[542 U.S. 3]

STEVENS, J., delivered the opinion of the Court, in which KENNEDY, SOUTER, GINSBURG, and BREYER, JJ., joined. REHNQUIST, C. J., filed an opinion concurring in the judgment, in which O'CONNOR, J., joined, and in which THOMAS, J., joined as to Part I. post, p. 18. O'CONNOR, J., post, p. 33, and THOMAS, J., post, p. 45, filed opinions concurring in the judgment. SCALIA, J., took no part in the consideration or decision of the case.

CERTIORARI TO THE UNITED STATES COURT OF APPEALS FOR THE NINTH CIRCUIT.

Terence J. Cassidy argued the cause for petitioners. With him on the briefs was Michael W. Pott.

Solicitor General Olson argued the cause for the United States as respondent under this Court's Rule 12.6 in support of petitioners. With him on the briefs were Assistant Attorney General Keisler, Deputy Solicitor General Clement, Deputy Assistant Attorney General Katsas, Patricia A. Millett, Robert M. Loeb, Lowell V. Sturgill, and Sushma Soni.

Michael A. Newdow, pro se, argued the cause and filed a brief as respondent.*

[542 U.S. 4]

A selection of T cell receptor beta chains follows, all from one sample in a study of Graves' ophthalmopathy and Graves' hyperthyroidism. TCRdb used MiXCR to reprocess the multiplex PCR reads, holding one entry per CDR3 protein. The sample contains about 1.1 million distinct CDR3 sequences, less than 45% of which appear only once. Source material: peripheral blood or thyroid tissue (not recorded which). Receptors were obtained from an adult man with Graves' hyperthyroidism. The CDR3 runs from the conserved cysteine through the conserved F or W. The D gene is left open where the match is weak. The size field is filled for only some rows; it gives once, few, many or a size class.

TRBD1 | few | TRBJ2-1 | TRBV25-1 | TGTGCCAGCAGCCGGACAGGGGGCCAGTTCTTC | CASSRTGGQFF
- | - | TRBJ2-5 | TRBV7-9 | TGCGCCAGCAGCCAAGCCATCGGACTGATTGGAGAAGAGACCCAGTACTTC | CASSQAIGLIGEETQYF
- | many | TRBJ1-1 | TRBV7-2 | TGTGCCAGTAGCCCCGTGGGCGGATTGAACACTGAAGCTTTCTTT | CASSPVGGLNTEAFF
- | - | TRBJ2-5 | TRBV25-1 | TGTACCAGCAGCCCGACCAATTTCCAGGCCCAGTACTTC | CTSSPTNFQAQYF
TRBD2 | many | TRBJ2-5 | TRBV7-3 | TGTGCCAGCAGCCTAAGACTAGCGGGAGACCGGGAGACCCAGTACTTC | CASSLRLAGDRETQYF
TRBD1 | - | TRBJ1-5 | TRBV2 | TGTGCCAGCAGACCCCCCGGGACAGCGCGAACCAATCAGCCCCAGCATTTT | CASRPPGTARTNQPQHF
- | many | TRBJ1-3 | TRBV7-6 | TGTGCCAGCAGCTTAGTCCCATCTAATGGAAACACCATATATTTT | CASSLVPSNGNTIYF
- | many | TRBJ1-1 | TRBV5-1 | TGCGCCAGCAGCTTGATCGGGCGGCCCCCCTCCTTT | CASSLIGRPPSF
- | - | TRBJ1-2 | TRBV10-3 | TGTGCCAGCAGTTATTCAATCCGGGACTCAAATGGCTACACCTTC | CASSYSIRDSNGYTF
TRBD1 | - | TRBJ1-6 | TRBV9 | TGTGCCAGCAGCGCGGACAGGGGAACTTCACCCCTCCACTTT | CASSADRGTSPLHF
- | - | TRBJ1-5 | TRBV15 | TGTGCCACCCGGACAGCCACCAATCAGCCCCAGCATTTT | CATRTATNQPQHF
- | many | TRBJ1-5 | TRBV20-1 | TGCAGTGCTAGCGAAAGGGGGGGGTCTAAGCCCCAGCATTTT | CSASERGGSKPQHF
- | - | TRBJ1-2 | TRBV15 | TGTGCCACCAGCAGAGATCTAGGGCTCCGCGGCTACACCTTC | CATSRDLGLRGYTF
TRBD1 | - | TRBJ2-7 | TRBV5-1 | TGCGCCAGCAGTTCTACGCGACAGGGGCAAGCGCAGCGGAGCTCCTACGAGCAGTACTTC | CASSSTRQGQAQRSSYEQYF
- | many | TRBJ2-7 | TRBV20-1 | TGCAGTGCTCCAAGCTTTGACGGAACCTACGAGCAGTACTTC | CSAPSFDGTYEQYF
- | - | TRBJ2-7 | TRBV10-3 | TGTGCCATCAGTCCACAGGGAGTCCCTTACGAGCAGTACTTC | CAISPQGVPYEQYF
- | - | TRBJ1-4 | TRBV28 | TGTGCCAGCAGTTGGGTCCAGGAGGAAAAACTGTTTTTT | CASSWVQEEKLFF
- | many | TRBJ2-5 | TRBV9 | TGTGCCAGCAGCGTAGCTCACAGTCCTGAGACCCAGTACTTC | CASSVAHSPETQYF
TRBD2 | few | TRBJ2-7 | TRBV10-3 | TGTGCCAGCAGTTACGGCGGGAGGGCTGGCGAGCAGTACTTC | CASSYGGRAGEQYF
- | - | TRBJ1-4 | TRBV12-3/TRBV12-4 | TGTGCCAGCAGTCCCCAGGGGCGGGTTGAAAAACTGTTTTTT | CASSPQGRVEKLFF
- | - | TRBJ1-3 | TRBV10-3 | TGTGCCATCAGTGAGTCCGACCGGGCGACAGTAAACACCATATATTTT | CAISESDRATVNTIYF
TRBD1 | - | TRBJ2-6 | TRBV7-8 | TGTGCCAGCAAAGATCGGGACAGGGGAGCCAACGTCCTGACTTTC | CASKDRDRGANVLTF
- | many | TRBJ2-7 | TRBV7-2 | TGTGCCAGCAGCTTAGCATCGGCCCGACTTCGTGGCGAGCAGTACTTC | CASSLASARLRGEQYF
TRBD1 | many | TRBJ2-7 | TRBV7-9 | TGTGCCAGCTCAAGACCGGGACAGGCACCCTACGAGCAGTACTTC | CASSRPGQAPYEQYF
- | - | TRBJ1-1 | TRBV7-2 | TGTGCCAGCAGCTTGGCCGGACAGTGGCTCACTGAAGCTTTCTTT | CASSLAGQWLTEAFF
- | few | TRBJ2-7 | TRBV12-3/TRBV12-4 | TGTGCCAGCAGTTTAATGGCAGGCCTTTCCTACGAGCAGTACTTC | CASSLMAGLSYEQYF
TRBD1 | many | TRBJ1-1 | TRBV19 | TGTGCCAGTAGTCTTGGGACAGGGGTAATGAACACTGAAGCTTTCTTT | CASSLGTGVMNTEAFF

JUSTICE STEVENS delivered the opinion of the Court.


Each day elementary school teachers in the Elk Grove Unified School District (School District) lead their classes in

542 U.S. 5

a group recitation of the Pledge of Allegiance. Respondent, Michael A. Newdow, is an atheist whose daughter participates in that daily exercise. Because the Pledge contains the words "under God," he views the School District's policy as a religious indoctrination of his child that violates the First Amendment. A divided panel of the Court of Appeals for the Ninth Circuit agreed with Newdow. In light of the obvious importance of that decision, we granted certiorari to review the First Amendment issue and, preliminarily, the question whether Newdow has standing to invoke the jurisdiction of the federal courts. We conclude that Newdow lacks standing and therefore reverse the Court of Appeals' decision.

542 U.S. 6
I